Frank Bidart, "The Fourth Hour of the Night" (Poetry Magazine, May 2015)

(from Part X, the Taoist Master to the Great Khan)


Because you could not master whatever

enmeshed you


you became its slave — 


You learned this bitterly, early.

In order not to become its slave


you had to become its master.


You became

its master.


Even as master, of course, you remain its slave.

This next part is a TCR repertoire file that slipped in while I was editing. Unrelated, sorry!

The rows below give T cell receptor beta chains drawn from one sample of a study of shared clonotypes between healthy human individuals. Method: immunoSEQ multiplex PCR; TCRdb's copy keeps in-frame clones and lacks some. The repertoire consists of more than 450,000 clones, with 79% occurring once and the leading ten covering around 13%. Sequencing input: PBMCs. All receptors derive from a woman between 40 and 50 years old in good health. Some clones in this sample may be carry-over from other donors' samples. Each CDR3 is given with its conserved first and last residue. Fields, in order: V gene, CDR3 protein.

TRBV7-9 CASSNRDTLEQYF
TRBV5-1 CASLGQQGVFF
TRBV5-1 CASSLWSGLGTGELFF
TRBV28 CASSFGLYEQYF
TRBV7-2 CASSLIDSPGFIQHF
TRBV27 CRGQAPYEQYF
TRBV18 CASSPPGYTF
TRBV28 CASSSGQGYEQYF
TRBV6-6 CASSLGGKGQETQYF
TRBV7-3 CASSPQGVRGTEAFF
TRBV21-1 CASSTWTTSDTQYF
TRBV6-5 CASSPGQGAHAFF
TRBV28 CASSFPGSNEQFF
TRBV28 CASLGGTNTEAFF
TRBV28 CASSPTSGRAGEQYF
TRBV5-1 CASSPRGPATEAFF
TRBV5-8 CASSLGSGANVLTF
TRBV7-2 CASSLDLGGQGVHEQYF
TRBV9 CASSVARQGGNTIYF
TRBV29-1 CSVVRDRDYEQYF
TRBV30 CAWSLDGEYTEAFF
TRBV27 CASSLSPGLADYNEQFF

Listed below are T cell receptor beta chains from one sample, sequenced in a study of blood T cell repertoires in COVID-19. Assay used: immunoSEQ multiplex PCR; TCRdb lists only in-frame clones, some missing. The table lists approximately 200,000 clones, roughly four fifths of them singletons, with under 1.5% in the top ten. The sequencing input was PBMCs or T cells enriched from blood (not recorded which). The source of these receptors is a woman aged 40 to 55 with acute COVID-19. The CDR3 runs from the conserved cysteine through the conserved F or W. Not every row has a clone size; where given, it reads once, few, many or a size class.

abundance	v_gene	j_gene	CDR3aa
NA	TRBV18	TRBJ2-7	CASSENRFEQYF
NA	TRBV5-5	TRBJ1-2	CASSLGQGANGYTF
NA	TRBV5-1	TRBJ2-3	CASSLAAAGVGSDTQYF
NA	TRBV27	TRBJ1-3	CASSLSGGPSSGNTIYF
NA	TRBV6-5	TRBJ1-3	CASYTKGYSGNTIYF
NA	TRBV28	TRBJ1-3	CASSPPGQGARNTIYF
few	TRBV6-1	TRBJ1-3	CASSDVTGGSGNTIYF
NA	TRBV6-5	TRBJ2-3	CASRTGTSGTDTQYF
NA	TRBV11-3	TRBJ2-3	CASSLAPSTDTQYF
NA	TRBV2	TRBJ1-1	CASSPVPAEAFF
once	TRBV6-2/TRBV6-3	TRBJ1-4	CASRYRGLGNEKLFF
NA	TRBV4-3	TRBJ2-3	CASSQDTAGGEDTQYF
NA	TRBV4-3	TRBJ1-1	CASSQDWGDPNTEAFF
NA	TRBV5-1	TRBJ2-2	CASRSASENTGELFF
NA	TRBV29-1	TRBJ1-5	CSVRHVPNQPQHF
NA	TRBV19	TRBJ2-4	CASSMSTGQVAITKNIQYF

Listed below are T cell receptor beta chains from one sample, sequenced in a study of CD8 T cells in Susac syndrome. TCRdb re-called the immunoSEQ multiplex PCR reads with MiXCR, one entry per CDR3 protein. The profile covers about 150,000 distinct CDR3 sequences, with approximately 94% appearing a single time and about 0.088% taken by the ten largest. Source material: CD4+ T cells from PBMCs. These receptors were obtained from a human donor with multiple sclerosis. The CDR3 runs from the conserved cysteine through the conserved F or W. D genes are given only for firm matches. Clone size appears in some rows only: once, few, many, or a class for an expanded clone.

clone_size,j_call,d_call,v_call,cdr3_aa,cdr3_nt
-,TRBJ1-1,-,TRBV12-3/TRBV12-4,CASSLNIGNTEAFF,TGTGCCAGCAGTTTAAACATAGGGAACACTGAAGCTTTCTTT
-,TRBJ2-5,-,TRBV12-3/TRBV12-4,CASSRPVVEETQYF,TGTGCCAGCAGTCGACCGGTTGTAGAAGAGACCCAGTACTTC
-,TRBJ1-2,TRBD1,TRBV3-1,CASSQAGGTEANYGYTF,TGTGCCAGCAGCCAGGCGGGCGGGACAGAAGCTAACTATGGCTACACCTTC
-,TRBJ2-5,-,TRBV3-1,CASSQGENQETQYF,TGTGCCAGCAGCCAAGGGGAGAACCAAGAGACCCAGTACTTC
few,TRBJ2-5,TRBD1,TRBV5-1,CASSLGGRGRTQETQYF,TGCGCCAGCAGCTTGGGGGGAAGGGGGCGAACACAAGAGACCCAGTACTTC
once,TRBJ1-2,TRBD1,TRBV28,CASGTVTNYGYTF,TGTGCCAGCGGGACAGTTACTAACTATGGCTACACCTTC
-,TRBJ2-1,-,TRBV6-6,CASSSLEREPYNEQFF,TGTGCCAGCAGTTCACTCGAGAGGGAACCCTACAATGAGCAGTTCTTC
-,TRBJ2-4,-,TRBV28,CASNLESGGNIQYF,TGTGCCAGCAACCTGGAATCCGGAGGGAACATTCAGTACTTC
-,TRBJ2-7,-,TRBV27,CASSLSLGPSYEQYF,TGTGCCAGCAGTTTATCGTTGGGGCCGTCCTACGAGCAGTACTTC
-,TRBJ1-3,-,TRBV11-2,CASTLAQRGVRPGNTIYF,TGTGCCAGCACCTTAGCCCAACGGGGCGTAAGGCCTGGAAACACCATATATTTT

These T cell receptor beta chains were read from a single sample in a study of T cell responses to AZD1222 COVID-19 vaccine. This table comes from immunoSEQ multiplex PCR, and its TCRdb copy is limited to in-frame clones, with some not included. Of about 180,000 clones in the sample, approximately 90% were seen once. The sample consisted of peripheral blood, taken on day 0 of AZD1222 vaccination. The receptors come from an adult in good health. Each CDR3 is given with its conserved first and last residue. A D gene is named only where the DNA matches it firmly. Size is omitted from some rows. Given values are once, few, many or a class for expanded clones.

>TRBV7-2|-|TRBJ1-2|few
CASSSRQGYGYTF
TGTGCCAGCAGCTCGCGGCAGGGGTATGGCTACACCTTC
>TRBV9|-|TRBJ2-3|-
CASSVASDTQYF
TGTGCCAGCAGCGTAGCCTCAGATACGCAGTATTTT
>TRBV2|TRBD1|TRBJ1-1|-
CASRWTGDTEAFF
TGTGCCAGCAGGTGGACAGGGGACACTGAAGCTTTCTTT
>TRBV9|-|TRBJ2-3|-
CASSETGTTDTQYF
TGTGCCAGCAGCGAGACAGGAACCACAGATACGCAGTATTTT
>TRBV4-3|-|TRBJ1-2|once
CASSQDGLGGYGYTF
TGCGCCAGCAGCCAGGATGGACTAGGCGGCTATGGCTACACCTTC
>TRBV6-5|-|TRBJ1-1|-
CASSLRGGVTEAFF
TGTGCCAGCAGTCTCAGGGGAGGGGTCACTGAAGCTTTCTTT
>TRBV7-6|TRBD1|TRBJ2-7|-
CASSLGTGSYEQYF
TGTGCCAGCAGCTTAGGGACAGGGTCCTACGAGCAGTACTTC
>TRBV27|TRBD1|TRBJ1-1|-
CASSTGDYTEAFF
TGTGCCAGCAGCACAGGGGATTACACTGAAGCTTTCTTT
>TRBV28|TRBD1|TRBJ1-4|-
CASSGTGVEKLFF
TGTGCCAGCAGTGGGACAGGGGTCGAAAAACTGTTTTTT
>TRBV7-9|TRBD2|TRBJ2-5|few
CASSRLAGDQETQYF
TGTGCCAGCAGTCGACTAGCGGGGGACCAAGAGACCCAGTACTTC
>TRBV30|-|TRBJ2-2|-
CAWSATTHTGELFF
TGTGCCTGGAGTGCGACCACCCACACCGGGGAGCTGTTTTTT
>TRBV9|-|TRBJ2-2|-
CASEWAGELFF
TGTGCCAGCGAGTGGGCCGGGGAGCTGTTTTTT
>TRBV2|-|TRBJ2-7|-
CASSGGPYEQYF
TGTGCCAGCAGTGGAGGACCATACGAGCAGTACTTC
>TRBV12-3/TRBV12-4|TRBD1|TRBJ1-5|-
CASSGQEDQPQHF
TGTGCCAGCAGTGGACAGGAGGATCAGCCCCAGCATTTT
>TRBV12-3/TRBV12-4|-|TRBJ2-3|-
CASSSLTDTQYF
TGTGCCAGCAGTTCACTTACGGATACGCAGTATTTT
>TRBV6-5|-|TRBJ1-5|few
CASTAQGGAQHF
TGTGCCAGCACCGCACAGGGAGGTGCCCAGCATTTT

I was listening to Bidart read his poem this morning and when I came to these lines they felt like a commentary on the argument I was having with myself here yesterday: mastery versus refusal of mastery (or is it the appearance of the refusal of mastery?) or Yeats and Auden versus Beckett and Zbigniew Herbert. I suppose mastery is another word for power, over words, over people. Blanchot in The Book to Come, which I am still reading, has a chapter on Beckett in which he analyzes Beckett's silences, that I think is relevant, too, although I only partly understand it. Bidart's poem is a take on the whole existential problem of why write--and a lot of other things--being itself the performance of this argument in a long narrative poem ostensibly about power, or mastery. I was skeptical when I began to listen to it; by the end I felt Bidart had--had what? Well, he moved me.